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Cultural importance of chocolate across the globe

Cultural importance of chocolate across the globe

Business Opportunities

Kavitha Kumar

Kavitha Kumar

27 Sep 2017, 10:03 — 4 min read

Do you see any connection between  Easter, Valentine's Day, Diwali, Halloween, Hanukkah, Christmas, and Mexico's Day of the Dead? They're all celebrated with chocolate.

 

While cacao is no longer used as money, it plays a central role in cultures around the world today. Chocolate features in holidays and special occasions.

 

The Maya celebrated an annual festival to honour their cacao god, Ek Chuah, an event that included animal sacrifices with cacao-coloured markings, offerings of cacao, feathers and incense; and an exchange of gifts. Chocolate drinks were used in betrothal and marriage ceremonies by the Mayans.

 

The Aztecs sometimes fed their sacrificial victims chocolate beverages to calm them before the sacrifice. Chocolate was intertwined into the Christian traditions during the 17th through the 19th centuries.

 

American chocolatiers of the 20th century picked up on the gift/coin concept by creating chocolate gelt. In the 1920s, Loft's, an American candy company, produced the first chocolate gelt, wrapped in gold or silver foil in mesh pouches resembling money bags. Chocolate 'geld' is also given to children as part of the St. Nicholas holiday in Belgium and the Netherlands. Typically, the 'gold' coins are milk chocolate and the 'silver' coins are white chocolate.

 

It was in the early 1800s that the first chocolate easter eggs appeared in Germany and France and soon spread to the rest of Europe and beyond. The first chocolate eggs were solid and they were soon followed by hollow eggs. By the turn of the 19th century, the discovery of the modern chocolate making process and improved mass manufacturing methods meant that the hollow, moulded chocolate easter egg was fast becoming the Easter gift of choice in the UK and many parts of Europe, and by the 1960s it was well established worldwide.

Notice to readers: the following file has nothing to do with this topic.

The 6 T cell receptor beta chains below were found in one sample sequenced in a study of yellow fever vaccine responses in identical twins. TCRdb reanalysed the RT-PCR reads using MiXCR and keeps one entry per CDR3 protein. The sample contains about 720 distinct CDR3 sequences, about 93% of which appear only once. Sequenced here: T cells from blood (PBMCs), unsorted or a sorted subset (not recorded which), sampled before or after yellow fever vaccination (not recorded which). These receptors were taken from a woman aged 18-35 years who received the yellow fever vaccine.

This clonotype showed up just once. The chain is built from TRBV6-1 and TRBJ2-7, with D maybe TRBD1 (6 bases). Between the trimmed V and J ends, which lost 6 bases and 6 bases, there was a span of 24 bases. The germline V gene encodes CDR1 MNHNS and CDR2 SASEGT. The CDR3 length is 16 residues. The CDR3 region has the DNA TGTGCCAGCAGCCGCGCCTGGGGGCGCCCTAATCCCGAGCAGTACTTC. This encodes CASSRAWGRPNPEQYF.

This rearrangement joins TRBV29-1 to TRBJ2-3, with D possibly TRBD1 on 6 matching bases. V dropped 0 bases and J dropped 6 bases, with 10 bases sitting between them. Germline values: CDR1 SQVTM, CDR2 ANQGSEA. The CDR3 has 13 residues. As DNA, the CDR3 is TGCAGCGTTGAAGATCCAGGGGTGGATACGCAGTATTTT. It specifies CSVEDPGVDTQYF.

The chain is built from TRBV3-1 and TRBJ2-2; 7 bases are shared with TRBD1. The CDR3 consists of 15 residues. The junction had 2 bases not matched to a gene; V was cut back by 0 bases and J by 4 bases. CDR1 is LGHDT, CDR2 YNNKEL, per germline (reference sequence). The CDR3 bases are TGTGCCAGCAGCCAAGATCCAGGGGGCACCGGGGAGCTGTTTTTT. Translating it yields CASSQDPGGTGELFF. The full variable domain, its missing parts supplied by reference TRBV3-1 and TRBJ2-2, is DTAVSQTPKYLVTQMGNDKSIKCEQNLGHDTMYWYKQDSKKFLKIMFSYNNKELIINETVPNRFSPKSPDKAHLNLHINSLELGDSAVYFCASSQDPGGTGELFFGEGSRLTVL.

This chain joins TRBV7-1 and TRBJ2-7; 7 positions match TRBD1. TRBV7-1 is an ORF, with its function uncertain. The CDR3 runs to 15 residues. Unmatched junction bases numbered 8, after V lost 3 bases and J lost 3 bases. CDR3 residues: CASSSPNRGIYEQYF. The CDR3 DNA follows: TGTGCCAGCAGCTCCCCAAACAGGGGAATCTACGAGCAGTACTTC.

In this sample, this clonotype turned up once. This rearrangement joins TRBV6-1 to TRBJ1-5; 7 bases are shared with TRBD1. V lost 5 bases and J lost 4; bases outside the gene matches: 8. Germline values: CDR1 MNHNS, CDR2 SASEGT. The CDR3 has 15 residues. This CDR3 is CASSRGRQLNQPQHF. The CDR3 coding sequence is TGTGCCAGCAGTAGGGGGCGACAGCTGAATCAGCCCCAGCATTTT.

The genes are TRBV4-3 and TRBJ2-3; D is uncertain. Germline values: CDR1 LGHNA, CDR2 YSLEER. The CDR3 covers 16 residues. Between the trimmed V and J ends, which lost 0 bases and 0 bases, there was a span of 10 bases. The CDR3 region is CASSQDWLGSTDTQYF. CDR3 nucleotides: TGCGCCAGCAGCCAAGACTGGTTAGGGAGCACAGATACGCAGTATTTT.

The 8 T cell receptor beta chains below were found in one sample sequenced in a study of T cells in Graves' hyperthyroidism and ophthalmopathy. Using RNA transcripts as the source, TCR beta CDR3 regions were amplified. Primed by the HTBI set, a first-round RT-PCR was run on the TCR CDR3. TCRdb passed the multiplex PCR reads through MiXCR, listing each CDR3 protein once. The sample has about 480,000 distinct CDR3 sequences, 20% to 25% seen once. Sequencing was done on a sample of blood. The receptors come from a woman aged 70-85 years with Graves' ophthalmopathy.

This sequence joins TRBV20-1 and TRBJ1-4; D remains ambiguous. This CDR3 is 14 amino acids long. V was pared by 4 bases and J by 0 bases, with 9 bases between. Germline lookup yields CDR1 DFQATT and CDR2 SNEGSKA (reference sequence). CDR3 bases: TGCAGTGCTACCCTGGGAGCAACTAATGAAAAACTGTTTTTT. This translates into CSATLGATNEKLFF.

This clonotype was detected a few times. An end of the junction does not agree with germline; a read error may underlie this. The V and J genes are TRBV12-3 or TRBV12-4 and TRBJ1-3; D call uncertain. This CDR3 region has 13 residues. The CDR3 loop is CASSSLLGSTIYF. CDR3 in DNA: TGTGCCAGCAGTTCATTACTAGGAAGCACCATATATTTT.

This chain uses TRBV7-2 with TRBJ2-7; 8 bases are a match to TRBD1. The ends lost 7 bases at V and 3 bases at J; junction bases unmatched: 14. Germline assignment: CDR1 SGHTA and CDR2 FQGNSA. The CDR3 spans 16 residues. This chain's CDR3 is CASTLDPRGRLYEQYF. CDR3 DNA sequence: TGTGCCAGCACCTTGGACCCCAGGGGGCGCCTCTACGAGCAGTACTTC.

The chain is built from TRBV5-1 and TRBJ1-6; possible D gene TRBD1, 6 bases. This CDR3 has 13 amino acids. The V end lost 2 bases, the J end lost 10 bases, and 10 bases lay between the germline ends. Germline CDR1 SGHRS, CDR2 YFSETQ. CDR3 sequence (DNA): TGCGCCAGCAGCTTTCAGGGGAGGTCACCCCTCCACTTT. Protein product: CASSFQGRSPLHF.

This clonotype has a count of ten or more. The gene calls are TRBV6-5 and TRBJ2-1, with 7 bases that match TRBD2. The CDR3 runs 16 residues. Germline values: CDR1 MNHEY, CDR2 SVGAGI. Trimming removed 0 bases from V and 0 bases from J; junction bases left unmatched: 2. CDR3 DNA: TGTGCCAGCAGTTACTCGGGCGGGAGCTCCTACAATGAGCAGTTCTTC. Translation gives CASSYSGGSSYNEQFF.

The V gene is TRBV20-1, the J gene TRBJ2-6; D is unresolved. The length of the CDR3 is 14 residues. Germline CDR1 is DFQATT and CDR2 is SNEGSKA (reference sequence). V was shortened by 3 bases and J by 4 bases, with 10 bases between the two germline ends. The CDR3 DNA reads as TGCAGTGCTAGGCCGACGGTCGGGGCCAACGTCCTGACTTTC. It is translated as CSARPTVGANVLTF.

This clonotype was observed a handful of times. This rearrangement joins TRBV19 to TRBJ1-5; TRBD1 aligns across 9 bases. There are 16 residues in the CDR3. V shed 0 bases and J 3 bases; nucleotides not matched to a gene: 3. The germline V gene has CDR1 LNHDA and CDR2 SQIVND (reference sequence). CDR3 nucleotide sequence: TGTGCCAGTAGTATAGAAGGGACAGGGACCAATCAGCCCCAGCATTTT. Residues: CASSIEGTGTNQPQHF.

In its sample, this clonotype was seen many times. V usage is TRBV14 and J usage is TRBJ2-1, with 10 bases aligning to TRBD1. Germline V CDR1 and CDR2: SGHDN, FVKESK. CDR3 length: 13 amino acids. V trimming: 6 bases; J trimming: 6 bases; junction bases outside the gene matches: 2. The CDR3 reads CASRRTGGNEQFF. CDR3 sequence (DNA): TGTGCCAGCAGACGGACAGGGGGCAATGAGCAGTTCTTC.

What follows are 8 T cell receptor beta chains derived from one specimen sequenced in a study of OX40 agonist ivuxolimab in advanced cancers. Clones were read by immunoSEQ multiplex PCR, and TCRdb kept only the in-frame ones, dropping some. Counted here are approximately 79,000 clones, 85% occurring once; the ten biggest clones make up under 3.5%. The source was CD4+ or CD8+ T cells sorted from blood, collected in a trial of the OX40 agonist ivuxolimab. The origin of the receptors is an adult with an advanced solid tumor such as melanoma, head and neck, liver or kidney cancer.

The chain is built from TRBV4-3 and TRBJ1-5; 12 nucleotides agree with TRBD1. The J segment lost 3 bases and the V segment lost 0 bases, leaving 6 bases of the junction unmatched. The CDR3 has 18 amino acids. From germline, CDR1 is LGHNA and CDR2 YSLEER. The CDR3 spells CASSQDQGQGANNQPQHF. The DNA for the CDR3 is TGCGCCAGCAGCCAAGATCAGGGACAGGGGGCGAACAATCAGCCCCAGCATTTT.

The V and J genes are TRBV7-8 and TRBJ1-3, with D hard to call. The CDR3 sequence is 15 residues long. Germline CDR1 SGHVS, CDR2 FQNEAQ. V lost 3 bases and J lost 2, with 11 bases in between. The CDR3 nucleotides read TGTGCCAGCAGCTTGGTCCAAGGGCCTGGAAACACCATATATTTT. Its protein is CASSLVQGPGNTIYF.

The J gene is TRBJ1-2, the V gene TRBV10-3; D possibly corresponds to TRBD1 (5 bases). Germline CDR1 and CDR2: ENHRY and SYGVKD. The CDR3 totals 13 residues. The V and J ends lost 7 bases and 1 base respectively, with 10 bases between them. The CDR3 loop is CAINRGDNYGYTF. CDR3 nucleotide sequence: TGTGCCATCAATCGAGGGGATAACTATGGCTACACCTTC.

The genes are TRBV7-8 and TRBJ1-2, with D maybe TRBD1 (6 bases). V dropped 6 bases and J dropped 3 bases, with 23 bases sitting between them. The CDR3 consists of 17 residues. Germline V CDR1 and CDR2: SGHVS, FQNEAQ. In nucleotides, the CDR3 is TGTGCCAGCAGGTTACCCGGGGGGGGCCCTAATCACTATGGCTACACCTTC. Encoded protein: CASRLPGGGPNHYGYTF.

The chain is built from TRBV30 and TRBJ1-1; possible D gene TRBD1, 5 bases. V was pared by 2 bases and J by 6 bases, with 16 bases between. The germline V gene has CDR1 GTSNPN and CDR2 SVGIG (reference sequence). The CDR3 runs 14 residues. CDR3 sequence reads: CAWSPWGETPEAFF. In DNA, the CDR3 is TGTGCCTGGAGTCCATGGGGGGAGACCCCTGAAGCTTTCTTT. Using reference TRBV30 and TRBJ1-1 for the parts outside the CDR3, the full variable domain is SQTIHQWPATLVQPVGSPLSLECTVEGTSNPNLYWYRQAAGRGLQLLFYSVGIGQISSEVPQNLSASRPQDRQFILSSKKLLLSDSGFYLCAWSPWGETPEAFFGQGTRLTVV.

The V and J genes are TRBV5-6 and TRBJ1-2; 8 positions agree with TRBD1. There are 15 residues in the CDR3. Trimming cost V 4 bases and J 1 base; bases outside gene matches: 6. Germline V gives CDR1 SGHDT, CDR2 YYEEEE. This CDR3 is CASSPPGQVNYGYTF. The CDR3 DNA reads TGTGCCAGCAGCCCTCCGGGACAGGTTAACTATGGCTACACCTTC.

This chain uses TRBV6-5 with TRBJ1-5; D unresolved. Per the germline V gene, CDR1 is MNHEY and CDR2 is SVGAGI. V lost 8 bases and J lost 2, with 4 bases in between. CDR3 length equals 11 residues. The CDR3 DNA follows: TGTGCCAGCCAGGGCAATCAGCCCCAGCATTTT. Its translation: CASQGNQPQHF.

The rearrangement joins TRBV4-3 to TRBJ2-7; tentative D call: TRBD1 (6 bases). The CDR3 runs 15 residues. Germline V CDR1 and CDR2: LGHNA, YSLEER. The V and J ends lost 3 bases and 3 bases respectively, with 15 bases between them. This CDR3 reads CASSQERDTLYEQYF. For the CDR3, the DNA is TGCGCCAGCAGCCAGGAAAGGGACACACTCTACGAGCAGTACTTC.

In Mexico, hot chocolate may accompany festive foods for two Christian holidays, the 12 days of Christmas and Candlemas. Mexicans also celebrate Dia de la Muertos (Day of the Dead) from October 31 to November 2 by giving bars and drinks of chocolate to friends and family and honouring the deceased with chocolate offerings.

 

In a town in Central Sulawesi in Indonesia, it’s easy to see how much the cacao farmers value cacao. They have built a statue that is nearly 20 feet high - a pair of hands holding a cacao pod. In many cocoa farming villages, drying the beans is done as a collective effort, with farming families gathering to turn the beans and visit with one another.

 

In the modern world, many of the chocolate dollars spent go toward celebrating holidays, to bring home Valentine’s hearts or Easter bunnies, Halloween candy, Diwali sweets, chocolate Santas or Hanukkah gelt.

 

Chocolate is an integral part of life the world over and its influence is here to stay and may even grow.

 

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Disclaimer: The views and opinions expressed in this article are those of the author and do not necessarily reflect the views, official policy or position of GlobalLinker.

Posted by

Kavitha Rajeev Kumar

I bake, design and deliver custom cakes, cupcakes and cookies as per the requirements of customers. Also handcraft chocolates and gift wrap them as chocolate bouquets, gift...

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